Adult Education Responses
Educators' responses to learners dealing with trauma may be constrained by a number of factors (Horsman 1997, 2000a; Isserlis 2001): (1) personal beliefs or institutional policies that separate therapy/counseling from education; (2) lack of knowledge of or access to resources for referral; (3) the realization that learners' disclosures may put educators at risk or have legal implications such as reporting requirements; (4) concern for learners' privacy and confidentiality; and (5) the emotional and psychological impact on teachers. To overcome these constraints and to help learners regain control, connection, and meaning, educators might adopt a comprehensive, multifaceted approach that includes the following: a holistic perspective, creation of a safe learning environment, story telling, collaboration with appropriate agencies, educator self-care and professional development, and policy and advocacy.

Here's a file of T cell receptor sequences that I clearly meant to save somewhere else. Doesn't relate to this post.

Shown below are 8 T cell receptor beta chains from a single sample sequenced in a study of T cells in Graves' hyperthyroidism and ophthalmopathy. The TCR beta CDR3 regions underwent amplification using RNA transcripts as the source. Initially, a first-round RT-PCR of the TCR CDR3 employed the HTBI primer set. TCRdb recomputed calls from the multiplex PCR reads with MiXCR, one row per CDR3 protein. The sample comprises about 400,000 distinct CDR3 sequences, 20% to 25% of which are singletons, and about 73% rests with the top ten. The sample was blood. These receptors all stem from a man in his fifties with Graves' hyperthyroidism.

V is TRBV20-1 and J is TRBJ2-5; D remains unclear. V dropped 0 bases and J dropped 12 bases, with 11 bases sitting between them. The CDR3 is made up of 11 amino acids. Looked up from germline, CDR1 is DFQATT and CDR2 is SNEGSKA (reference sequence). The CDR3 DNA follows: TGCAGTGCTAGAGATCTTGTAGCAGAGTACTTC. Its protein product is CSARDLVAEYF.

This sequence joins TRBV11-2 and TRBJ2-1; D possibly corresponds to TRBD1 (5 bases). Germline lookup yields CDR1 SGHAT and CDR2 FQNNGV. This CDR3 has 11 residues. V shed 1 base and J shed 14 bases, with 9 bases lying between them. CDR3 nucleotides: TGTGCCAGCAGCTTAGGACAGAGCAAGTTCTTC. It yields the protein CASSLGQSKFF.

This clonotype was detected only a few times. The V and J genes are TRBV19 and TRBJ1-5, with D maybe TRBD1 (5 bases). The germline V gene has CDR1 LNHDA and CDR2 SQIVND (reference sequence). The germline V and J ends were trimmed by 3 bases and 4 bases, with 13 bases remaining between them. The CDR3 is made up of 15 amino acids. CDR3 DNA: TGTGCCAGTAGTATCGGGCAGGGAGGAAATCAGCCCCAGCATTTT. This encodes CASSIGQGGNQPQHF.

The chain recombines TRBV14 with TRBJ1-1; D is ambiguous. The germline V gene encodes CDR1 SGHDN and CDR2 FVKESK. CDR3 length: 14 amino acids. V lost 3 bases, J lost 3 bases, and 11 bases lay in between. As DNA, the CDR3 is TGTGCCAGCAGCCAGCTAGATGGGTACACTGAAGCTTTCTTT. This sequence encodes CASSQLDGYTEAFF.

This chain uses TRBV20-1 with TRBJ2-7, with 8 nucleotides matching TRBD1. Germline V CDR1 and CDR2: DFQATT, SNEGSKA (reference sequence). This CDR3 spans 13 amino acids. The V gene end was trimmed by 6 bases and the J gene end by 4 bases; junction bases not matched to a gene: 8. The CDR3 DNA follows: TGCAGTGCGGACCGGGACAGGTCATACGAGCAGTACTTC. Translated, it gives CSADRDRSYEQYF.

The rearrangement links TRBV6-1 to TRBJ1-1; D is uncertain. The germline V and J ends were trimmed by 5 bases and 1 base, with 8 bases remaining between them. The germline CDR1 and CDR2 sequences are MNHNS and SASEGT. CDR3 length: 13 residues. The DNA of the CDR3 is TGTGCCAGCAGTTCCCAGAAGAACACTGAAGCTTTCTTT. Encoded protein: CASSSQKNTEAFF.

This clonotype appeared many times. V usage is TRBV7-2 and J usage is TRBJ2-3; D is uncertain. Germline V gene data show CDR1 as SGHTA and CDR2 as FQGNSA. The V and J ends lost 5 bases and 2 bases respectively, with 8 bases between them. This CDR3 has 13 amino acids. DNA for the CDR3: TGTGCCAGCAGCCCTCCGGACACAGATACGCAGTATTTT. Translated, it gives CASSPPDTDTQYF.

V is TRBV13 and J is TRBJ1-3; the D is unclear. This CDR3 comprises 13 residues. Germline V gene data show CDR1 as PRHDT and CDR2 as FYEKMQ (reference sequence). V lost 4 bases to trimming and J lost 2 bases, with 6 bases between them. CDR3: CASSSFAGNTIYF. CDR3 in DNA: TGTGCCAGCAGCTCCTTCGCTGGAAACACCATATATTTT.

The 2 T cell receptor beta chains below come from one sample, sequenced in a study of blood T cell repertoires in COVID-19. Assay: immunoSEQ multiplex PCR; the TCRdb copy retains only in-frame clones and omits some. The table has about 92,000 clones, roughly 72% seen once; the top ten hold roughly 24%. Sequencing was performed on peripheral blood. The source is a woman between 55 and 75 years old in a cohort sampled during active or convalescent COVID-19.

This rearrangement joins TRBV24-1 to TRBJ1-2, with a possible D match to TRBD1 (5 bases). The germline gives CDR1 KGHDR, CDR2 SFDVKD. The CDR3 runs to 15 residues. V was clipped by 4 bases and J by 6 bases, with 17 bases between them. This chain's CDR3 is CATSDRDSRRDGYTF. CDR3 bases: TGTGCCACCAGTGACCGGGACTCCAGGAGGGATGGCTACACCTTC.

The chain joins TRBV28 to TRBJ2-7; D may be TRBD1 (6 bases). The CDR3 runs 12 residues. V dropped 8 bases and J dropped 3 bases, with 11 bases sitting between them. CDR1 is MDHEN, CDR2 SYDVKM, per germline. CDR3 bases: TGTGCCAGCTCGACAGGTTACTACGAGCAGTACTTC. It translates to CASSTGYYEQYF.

A family literacy center in Missouri received a grant to employ a social worker who provided small-group and individual counseling (Merritt, Spencer, and Withers 2002). The counselor used an empowerment approach that included accepting the client's definition of the problem, identifying and building upon existing strengths, teaching specific empowering skills, and providing mediation and advocacy to mobilize the community resources needed in a state of crisis. The counselor also participated in weekly staff meetings to provide adult educators with insight into family dynamics, confidentiality, and ways to address stressful situations.
It may not be possible to implement all of these approaches in every adult learning setting. However, they represent the range of areas about which adult educators should become informed in order to assist learners who have experienced trauma.